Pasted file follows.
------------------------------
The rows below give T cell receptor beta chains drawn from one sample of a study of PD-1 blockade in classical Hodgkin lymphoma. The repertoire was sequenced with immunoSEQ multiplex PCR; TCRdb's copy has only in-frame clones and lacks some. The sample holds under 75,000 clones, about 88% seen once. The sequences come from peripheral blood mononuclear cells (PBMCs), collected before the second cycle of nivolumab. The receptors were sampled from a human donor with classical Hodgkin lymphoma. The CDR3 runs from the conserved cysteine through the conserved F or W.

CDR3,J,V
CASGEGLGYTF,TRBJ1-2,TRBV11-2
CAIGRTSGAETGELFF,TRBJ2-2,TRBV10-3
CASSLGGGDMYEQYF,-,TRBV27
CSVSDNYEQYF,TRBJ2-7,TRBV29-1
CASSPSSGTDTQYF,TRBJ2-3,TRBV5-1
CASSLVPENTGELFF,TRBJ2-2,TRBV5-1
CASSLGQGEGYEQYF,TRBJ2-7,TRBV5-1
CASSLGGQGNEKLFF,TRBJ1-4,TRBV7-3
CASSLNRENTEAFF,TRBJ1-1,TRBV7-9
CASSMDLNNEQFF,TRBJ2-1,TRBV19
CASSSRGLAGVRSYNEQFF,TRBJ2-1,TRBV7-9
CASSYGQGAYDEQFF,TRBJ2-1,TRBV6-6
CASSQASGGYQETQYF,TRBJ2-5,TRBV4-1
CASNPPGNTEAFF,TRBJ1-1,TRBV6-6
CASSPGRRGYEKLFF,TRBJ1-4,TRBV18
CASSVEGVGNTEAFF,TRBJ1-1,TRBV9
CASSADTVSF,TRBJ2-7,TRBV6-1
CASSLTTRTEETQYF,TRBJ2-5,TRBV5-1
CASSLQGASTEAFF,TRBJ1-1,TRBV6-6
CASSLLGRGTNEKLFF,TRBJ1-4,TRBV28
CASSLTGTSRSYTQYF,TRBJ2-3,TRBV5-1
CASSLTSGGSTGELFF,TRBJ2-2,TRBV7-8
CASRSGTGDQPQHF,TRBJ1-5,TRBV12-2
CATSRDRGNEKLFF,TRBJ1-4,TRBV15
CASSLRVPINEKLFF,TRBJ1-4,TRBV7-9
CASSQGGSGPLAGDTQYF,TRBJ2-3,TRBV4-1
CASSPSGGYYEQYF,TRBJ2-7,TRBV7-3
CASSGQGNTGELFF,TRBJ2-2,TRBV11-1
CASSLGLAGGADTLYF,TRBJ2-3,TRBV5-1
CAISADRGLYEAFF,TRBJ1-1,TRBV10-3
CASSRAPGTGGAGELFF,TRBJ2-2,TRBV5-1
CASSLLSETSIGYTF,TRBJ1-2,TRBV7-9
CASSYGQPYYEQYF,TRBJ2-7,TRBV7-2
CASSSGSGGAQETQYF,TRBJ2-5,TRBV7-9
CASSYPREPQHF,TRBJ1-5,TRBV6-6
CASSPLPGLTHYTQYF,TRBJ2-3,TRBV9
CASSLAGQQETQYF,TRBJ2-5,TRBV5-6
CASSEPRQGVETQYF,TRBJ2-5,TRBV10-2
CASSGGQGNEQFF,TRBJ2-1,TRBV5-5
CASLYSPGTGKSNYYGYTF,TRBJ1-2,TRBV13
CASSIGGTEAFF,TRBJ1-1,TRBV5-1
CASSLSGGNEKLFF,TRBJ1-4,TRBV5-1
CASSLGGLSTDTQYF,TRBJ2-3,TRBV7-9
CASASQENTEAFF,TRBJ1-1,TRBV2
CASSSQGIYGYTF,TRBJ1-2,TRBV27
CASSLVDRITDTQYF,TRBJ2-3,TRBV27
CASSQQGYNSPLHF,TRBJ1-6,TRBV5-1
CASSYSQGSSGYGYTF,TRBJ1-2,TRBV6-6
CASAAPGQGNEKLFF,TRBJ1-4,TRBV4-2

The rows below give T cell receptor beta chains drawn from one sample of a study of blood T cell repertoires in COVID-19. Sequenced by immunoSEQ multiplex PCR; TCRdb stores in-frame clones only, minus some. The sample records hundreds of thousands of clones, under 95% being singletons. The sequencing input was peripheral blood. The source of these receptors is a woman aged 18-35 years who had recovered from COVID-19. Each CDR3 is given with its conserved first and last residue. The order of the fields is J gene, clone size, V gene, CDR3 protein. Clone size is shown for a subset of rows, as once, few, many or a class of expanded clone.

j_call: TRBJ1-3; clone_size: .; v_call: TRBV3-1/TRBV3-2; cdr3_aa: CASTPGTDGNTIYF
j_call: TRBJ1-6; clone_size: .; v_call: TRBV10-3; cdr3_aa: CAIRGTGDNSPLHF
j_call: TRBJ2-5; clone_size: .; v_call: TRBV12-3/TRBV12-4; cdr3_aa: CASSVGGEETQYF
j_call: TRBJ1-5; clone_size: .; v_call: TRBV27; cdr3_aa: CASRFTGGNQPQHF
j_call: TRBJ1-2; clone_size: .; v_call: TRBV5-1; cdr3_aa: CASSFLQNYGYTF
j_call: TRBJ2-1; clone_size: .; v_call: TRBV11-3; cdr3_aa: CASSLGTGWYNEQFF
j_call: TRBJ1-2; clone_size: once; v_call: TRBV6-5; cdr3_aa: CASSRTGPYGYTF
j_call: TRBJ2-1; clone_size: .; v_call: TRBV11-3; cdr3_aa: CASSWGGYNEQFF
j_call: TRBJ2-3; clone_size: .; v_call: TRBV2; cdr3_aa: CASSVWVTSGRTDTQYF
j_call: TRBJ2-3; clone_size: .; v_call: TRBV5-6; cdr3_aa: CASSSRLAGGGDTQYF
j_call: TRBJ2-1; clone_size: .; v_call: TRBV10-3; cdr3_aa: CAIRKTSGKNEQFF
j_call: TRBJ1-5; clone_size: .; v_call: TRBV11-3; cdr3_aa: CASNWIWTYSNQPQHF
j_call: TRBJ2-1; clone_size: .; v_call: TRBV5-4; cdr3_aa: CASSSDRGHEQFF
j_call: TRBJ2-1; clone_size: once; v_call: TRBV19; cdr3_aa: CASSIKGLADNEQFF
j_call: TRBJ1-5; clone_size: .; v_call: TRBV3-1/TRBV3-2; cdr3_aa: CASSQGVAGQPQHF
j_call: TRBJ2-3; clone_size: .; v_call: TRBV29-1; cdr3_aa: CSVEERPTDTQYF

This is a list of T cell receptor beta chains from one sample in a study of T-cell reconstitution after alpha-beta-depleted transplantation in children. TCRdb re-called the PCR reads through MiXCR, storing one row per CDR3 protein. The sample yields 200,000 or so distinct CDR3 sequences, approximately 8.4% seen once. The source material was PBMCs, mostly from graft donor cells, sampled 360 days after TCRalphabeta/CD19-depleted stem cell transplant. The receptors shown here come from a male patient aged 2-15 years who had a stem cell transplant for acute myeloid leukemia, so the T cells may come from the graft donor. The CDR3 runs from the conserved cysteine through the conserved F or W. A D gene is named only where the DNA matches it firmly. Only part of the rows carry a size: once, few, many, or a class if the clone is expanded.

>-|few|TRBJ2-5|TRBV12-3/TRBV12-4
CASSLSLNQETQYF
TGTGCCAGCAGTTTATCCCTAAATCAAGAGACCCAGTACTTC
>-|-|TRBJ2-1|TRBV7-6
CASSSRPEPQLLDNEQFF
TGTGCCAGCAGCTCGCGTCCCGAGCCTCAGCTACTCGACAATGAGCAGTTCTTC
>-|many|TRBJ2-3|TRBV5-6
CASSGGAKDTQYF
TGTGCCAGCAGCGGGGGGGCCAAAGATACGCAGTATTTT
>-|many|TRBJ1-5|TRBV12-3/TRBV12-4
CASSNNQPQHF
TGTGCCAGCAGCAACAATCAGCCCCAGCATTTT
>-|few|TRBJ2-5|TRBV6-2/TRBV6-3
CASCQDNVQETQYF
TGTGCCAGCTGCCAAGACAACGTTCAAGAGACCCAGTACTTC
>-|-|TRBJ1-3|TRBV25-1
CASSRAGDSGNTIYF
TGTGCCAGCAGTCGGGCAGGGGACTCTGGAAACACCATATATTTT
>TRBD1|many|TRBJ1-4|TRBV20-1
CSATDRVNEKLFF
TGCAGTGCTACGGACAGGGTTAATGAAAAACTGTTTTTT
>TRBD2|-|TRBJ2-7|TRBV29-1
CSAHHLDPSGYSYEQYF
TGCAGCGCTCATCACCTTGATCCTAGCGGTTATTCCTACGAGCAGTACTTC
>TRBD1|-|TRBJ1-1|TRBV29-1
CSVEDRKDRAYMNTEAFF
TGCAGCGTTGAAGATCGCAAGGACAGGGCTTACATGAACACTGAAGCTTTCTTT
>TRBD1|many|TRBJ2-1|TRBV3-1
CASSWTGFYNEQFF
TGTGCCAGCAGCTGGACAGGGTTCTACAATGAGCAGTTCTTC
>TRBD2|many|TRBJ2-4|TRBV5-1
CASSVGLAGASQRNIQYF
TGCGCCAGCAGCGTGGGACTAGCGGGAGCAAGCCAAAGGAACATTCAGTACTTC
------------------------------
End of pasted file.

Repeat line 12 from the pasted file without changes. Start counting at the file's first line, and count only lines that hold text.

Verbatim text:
CASSMDLNNEQFF,TRBJ2-1,TRBV19